After the first three months, don't lie on your back as doing so impedes the blood flow to the uterus and can affect your pregnancy adversely.
Avoid long duration of activity.
Don't do any asana or breathing exercise vigorously. Take time.
Easy does it.
TRIKONASANA OR THE TRIANGLE POSE
Stand straight with your feet apart. Raise your arms and then bring them parallel to the floor, keeping your palms down. Now exhale and bend from your hip (not waist). Rest your right hand, without distorting your body, on your shin or ankle or on the floor while you stretch your other arm up in a line with your shoulder. Hold this pose for around a minute or less and then inhale as you come up.
Reverse and repeat.
BENEFITS: This works the legs and also stretches the side body.
Your shoulders open up and your hips are energised too.
BADDHA KONASANA OR BUTTERFLY POSE
Sit with your legs stretched in front of you. Then bend your knees, bring your feet in and make the soles of your feet touch.
Clasp both feet with your hands and while you keep your back straight. Move your knees up and down -try touching the ground too -without moving your joined feet. It should resemble the movement of butterfly wings.
BENEFITS: Stretches the inner things and hips and increases mobility of the hip joints.
SITTING SIDE STRETCH
Sit with your legs stretched in front of you. As you exhale, slowly spread out your legs. Then, fold your right leg and bring your heel towards your crotch. Let your left leg remain straight, with the toes pointing to the ceiling. Stretch your right hand towards the ceiling and bend sideways. Your left elbow should be near your left knee, palms facing upwards.
BENEFITS: This asana opens up your side waist, pelvis and also stretches the hips.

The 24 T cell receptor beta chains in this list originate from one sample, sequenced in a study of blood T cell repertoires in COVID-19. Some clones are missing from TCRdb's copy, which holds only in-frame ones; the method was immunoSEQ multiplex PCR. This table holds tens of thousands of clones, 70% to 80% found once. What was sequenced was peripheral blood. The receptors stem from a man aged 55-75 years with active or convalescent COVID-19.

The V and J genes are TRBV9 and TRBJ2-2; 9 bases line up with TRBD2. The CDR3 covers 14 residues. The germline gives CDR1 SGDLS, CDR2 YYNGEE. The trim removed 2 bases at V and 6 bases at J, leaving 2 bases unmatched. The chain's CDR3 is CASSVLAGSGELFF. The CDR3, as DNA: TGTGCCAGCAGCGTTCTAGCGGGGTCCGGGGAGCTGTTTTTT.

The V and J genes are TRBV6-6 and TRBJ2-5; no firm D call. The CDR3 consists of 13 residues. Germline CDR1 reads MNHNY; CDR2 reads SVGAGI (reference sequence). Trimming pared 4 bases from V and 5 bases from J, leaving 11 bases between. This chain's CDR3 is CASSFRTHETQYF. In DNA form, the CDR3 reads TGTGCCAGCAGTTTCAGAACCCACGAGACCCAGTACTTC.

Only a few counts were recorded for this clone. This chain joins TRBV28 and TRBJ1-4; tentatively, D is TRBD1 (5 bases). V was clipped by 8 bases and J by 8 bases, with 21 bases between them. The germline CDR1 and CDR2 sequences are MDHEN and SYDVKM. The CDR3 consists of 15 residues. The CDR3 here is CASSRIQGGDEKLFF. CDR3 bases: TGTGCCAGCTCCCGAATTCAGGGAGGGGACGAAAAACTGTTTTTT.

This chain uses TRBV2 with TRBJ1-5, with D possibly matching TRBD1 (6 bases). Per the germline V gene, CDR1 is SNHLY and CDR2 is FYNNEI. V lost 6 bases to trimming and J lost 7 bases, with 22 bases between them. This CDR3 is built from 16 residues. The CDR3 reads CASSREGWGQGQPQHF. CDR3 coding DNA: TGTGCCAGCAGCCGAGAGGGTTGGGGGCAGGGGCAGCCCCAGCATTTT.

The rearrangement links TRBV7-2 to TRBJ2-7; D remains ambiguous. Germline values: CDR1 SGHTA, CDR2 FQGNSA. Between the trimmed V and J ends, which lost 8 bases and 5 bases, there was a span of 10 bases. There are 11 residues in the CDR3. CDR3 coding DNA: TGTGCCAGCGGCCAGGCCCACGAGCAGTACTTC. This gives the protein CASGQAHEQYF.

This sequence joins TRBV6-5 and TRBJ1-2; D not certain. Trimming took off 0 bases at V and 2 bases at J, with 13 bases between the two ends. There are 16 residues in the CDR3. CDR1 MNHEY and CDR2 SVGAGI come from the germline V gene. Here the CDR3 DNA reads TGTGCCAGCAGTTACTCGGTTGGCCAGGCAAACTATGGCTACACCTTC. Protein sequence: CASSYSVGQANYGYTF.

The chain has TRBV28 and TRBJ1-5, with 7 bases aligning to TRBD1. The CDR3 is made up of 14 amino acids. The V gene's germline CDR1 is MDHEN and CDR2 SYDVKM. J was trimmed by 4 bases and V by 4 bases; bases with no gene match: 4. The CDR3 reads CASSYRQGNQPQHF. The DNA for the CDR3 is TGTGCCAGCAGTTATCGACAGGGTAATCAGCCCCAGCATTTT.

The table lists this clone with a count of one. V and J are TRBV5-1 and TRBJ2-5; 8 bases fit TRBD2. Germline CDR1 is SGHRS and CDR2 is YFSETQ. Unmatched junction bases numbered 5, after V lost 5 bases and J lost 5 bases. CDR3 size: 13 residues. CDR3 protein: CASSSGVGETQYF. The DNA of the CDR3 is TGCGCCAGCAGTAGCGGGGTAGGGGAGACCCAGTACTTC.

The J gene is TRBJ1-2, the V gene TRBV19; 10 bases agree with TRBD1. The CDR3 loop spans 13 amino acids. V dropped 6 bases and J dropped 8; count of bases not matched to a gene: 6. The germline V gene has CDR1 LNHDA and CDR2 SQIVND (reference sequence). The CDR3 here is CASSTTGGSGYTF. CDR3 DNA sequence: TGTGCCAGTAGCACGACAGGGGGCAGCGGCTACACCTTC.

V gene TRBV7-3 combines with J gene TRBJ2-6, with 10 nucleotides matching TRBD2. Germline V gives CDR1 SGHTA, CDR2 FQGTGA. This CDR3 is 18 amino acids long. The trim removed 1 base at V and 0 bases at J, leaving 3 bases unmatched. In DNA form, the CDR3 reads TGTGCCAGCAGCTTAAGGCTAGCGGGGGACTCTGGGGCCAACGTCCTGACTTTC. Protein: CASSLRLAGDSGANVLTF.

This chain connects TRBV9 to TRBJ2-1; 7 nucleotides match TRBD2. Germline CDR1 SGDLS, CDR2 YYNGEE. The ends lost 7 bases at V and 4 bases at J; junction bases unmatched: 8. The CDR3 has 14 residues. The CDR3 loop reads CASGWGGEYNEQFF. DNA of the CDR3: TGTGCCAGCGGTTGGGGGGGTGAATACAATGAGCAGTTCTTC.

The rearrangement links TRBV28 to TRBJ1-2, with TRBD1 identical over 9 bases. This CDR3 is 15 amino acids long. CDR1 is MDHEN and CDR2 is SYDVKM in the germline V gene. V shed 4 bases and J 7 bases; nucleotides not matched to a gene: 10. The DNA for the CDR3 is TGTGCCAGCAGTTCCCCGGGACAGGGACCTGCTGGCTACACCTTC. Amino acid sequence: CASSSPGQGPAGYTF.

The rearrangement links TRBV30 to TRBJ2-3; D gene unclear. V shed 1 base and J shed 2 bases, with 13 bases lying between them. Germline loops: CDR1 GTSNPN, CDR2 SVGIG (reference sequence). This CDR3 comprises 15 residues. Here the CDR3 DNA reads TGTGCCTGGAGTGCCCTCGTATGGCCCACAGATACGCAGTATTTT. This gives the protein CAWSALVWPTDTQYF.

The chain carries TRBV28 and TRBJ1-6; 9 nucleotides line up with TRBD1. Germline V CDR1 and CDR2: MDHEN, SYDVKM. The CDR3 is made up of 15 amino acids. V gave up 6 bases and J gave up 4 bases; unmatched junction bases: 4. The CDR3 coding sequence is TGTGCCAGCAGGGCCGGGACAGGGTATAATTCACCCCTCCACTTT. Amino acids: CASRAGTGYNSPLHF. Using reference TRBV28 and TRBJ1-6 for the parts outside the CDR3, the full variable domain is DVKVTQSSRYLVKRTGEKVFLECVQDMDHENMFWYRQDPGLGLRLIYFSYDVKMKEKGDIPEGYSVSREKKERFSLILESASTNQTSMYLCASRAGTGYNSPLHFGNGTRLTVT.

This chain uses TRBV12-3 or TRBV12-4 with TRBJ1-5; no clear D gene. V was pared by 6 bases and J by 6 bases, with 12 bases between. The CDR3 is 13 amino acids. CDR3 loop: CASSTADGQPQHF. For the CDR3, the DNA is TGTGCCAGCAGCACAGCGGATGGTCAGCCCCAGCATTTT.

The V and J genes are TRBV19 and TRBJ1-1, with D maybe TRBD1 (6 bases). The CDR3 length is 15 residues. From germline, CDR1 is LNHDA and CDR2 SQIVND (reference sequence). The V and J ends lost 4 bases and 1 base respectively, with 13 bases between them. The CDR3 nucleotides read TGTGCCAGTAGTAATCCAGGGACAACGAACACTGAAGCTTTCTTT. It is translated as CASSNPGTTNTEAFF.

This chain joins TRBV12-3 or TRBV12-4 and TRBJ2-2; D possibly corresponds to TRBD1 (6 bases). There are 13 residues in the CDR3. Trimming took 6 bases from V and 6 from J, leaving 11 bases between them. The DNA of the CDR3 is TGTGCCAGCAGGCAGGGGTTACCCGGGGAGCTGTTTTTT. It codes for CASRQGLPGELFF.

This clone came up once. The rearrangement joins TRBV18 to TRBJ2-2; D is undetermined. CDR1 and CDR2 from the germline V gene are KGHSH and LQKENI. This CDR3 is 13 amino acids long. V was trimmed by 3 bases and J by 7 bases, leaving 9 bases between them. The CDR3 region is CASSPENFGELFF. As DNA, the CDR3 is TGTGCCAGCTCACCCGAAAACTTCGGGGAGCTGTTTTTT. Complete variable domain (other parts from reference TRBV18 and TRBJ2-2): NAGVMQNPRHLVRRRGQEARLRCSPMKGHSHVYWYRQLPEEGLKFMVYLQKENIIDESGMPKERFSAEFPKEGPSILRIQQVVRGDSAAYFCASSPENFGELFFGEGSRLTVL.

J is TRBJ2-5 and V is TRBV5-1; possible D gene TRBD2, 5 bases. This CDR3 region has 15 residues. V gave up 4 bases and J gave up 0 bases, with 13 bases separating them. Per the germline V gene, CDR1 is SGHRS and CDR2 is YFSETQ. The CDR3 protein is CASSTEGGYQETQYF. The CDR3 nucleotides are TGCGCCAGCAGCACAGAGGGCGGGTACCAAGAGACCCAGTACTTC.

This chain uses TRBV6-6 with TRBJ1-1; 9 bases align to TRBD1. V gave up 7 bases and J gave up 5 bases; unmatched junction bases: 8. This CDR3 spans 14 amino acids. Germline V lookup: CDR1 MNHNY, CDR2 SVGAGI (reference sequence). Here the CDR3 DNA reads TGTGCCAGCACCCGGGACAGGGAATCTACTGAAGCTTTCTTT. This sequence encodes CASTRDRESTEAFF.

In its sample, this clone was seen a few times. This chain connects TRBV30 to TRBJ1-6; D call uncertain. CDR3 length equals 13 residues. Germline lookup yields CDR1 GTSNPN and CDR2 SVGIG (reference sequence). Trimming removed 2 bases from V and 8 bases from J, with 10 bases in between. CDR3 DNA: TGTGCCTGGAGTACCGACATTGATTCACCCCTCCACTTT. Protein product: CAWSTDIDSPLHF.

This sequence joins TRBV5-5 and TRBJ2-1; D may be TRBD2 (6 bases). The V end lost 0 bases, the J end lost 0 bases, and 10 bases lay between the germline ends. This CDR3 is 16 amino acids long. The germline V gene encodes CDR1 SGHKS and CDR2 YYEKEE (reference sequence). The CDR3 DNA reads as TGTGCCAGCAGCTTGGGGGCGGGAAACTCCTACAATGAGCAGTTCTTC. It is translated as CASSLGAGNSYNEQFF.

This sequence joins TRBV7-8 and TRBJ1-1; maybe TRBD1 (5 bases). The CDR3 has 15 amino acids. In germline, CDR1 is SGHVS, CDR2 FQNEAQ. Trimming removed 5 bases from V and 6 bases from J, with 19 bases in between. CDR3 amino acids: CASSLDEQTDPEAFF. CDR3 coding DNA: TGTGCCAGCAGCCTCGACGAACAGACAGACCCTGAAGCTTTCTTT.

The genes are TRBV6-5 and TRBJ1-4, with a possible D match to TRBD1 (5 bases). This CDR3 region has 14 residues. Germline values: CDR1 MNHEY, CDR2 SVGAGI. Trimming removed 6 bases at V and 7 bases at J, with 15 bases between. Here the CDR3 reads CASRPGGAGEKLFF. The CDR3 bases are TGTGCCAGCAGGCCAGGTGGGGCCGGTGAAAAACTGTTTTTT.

WARRIOR POSE OR VEERABHADRASANA
Keep a distance of two to three feet between your legs as you stand straight. Turn your left foot by 90 degrees and align the heels of both feet. Lift both your arms together and bring them parallel to the floor. Now exhale as you bend your right knee and look to your right. Your ankle and knee must be in a straight line. Stretch your arms, push down your pelvis gently. Keep breathing as you go lower. Inhale when you come up and exhale as you bring your hands to your sides. Reverse and repeat. This asana should be practised with support -stand close to the wall.
BENEFITS: Ladies in their second and third trimester will find this asana beneficial. This strengthens your limbs, improves balance, increases stami na and releases stress. Your lower back will also benefit.
BENEFITS OF PRENATAL YOGA Yoga stabilises emotions.
It facilitates blood circulation for both mother and the baby.
Yoga boosts the functioning of relaxin (a hormone that relaxes the muscles and joints) and makes the muscles, supple, strong and flexible, says Dr Patil.
It improves sleep, reduces stress and anxiety.
It leads to a marked increase in muscle strength and flexibility and so, helps in birthing.
Regular yoga decreases the risk of pre term labour.
In the postnatal period, yoga strength ens the pelvic floor just like Kegel's exercises. This prevents prolapse of pelvic organs, especially that of the uterus.